7 Mistakes Investors Make in a Downturn

This month’s volatile market sell-off is a reminder of just how delicate the stock market can be. It’s been roughly a decade since U.S. investors have had to deal with a potentially major stock market decline. If the recent stock market sell-off is the beginning of an even larger decline, investors need to be comfortable with their game plan for navigating an extended period of market underperformance. There’s no perfect formula for investing in a down market, but here are seven of the worst decisions investors can make during a market downturn.

They sell everything.

Assuming your portfolio is well-diversified and balanced based on your personal risk tolerance, long-term financial goals and investment time horizon, there’s absolutely no reason to sell your stocks and retreat to cash. Even the most optimistic long-term investor should understand that the stock market doesn’t rise in a straight line. Both the U.S. economy and the stock market are cyclical in nature. According to Guggenheim, the S&P 500 has declined between 5 and 10 percent 78 times since 1945, and it took an average of just one month to return to its previous level.

They panic.

Investment decisions should always be made rationally, not emotionally. It’s difficult not to panic when the market is tanking, but Owen Murray, director of investments for Horizon Advisors, says that for long-term financial plans to work, its critical for investors to stay the course during times of market weakness. “Panic can lead to irrational decisions, such as selling after the worst of the downturn has already occurred,” Murray says. “Selling during a sell-off may feel the like right choice at the time, but it will most likely result in a permanent loss of capital.”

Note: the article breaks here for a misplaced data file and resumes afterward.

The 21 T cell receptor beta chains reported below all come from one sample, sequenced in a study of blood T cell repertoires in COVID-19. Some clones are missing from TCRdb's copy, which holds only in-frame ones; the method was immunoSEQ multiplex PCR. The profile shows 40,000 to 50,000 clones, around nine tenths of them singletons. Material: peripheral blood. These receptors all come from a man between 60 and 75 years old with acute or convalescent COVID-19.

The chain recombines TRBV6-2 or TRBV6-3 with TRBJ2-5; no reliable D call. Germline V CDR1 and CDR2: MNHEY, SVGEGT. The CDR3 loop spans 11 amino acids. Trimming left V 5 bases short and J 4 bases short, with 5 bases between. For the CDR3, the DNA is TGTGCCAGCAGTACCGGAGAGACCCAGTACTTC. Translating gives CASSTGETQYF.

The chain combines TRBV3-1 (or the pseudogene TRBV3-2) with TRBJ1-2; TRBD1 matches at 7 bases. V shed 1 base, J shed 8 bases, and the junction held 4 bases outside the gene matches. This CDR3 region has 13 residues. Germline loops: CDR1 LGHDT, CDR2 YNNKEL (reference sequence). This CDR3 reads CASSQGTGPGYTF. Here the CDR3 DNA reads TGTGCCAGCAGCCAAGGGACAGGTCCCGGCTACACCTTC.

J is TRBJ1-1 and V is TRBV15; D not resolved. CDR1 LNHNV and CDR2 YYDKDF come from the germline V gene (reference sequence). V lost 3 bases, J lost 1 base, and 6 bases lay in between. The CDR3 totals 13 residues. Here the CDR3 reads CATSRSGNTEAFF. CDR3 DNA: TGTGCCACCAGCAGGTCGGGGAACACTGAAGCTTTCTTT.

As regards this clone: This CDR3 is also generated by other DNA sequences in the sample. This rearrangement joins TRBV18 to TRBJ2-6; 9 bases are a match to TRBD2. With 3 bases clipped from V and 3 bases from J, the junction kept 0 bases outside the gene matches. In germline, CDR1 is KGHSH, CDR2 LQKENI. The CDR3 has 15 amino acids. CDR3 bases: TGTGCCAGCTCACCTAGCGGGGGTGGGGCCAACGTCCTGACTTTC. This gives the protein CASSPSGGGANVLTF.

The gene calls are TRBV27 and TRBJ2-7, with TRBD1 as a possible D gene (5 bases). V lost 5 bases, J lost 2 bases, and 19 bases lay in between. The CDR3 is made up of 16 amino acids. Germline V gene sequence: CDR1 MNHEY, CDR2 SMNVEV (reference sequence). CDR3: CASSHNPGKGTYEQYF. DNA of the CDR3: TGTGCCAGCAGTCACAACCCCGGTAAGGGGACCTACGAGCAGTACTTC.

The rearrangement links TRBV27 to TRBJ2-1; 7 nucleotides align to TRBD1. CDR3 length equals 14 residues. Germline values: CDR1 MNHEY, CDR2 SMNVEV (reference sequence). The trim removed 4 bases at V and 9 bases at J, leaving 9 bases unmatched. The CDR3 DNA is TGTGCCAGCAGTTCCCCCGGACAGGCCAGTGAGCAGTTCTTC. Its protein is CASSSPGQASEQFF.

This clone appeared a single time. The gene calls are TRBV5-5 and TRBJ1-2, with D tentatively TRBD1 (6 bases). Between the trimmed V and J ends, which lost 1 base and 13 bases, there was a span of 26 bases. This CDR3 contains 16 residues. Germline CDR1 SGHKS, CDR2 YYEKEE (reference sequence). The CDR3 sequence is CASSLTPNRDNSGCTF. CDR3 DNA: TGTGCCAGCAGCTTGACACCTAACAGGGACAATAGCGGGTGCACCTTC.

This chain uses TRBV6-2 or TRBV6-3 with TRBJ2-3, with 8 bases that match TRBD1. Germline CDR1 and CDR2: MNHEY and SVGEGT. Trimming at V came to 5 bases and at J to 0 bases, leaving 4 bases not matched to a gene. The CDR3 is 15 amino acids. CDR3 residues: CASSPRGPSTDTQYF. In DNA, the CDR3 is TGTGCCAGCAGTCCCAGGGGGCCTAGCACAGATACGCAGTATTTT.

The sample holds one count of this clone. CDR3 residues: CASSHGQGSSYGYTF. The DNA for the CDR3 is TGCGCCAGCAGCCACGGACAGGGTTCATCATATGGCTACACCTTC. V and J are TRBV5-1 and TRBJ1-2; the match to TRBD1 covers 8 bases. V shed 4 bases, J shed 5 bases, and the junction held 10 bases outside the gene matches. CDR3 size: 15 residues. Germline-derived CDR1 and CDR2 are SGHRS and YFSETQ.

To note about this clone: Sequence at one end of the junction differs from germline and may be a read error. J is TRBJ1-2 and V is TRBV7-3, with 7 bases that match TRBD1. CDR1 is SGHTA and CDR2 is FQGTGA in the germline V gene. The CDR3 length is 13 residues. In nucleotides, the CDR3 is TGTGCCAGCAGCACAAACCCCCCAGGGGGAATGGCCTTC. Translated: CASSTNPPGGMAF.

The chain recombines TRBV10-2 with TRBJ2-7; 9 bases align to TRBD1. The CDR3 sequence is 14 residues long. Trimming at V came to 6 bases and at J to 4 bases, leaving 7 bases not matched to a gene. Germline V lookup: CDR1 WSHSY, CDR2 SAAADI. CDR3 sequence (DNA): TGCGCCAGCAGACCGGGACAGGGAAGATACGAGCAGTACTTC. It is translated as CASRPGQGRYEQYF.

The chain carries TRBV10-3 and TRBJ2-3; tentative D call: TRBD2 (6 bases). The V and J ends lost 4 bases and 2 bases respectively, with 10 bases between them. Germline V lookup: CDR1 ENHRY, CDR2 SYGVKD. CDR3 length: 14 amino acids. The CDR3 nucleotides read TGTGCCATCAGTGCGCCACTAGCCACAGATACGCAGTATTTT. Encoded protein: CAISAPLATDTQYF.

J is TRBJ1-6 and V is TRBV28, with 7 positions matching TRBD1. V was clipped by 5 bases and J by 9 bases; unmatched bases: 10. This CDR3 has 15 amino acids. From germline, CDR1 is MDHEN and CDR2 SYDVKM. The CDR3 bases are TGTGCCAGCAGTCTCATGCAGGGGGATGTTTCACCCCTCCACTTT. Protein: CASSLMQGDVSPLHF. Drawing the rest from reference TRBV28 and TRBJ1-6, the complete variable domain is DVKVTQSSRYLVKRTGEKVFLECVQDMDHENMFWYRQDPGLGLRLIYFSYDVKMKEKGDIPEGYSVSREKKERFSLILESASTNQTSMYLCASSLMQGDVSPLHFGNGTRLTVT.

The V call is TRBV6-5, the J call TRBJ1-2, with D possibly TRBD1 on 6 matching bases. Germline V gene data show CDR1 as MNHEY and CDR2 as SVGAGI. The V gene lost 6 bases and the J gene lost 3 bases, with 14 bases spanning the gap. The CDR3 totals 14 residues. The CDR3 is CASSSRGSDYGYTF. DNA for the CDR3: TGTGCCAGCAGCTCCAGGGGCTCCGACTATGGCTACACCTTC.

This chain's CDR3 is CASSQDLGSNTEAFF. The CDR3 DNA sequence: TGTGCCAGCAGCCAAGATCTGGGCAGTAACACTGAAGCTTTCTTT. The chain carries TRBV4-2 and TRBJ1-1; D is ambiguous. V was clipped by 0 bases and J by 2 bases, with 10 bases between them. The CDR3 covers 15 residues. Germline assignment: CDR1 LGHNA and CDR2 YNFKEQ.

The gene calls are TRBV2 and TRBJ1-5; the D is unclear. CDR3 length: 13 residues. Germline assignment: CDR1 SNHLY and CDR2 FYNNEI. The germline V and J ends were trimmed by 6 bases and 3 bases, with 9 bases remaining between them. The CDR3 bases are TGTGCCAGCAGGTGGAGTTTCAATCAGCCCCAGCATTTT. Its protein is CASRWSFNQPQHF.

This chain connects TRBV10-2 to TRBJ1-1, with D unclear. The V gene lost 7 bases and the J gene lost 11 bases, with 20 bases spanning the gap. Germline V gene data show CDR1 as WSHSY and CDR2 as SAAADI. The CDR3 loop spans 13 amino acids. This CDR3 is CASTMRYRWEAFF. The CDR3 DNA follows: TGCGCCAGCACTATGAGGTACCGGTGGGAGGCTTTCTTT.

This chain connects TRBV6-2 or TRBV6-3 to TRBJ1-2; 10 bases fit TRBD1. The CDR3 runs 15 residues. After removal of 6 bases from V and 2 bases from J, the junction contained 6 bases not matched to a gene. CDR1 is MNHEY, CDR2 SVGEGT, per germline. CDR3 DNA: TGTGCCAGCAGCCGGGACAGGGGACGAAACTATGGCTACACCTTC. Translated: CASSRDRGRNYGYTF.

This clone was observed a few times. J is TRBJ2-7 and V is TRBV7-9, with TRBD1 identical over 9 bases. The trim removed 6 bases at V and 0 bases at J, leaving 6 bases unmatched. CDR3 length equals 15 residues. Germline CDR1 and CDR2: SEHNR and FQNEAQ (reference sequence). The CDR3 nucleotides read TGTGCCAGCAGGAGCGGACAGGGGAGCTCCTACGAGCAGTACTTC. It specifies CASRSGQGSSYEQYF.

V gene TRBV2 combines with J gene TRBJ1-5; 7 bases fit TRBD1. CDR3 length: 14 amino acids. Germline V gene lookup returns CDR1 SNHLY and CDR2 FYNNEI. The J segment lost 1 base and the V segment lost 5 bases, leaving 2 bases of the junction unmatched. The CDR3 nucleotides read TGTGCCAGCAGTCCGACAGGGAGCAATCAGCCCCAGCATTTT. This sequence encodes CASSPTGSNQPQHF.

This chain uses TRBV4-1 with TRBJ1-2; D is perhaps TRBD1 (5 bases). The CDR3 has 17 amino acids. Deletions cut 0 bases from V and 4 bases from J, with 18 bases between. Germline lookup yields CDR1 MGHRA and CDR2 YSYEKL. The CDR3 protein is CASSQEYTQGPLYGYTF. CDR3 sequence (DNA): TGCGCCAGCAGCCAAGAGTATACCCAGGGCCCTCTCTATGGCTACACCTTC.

They do too much.

There’s nothing wrong with adjusting or rebalancing your portfolio a bit during a market downturn, but there’s no need to reinvent the wheel. For extremely proactive investors, it may be difficult to sit on your hands and watch your portfolio suffer rather than take action. However, TD Ameritrade chief market strategist JJ Kinahan says the best course of action for long-term investors is often to do very little. “That is, if you have a time frame of two years or more on your investments, this is just a bump in the road,” Kinahan says.

They are too short-sighted.

The worst-case scenario during a stock sell-off is that the S&P 500 might enter a bear market. However, the average U.S. bear market has lasted just 1.4 years. Chris Zaccarelli, chief investment officer at Independent Advisor Alliance, says trying to time the market in the short term is the biggest mistake he sees investors make. “It’s the volatility of the stock market that allows…

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